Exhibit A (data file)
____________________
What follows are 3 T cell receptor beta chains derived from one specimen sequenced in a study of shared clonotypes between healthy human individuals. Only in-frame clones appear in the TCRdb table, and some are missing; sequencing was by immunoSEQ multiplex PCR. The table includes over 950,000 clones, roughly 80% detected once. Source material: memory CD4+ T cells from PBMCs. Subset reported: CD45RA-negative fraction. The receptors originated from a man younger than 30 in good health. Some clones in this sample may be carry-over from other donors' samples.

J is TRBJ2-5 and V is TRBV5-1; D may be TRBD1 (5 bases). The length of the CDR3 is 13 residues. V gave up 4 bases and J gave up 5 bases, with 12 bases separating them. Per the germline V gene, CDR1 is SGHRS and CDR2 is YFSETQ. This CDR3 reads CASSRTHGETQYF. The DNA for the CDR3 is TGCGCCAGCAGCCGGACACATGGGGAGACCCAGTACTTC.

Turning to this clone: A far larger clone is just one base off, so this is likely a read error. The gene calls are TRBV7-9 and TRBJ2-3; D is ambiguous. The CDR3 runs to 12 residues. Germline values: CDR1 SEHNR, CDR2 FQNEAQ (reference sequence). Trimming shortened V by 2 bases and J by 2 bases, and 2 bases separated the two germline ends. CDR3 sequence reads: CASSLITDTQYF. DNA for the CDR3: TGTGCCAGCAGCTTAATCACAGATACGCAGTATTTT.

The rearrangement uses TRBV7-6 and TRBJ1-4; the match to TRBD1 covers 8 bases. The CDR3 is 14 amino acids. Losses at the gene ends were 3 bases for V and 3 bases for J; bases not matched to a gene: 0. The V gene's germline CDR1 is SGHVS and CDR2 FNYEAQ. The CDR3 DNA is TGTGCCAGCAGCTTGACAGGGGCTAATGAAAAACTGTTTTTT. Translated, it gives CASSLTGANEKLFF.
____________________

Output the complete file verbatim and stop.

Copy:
What follows are 3 T cell receptor beta chains derived from one specimen sequenced in a study of shared clonotypes between healthy human individuals. Only in-frame clones appear in the TCRdb table, and some are missing; sequencing was by immunoSEQ multiplex PCR. The table includes over 950,000 clones, roughly 80% detected once. Source material: memory CD4+ T cells from PBMCs. Subset reported: CD45RA-negative fraction. The receptors originated from a man younger than 30 in good health. Some clones in this sample may be carry-over from other donors' samples.

J is TRBJ2-5 and V is TRBV5-1; D may be TRBD1 (5 bases). The length of the CDR3 is 13 residues. V gave up 4 bases and J gave up 5 bases, with 12 bases separating them. Per the germline V gene, CDR1 is SGHRS and CDR2 is YFSETQ. This CDR3 reads CASSRTHGETQYF. The DNA for the CDR3 is TGCGCCAGCAGCCGGACACATGGGGAGACCCAGTACTTC.

Turning to this clone: A far larger clone is just one base off, so this is likely a read error. The gene calls are TRBV7-9 and TRBJ2-3; D is ambiguous. The CDR3 runs to 12 residues. Germline values: CDR1 SEHNR, CDR2 FQNEAQ (reference sequence). Trimming shortened V by 2 bases and J by 2 bases, and 2 bases separated the two germline ends. CDR3 sequence reads: CASSLITDTQYF. DNA for the CDR3: TGTGCCAGCAGCTTAATCACAGATACGCAGTATTTT.

The rearrangement uses TRBV7-6 and TRBJ1-4; the match to TRBD1 covers 8 bases. The CDR3 is 14 amino acids. Losses at the gene ends were 3 bases for V and 3 bases for J; bases not matched to a gene: 0. The V gene's germline CDR1 is SGHVS and CDR2 FNYEAQ. The CDR3 DNA is TGTGCCAGCAGCTTGACAGGGGCTAATGAAAAACTGTTTTTT. Translated, it gives CASSLTGANEKLFF.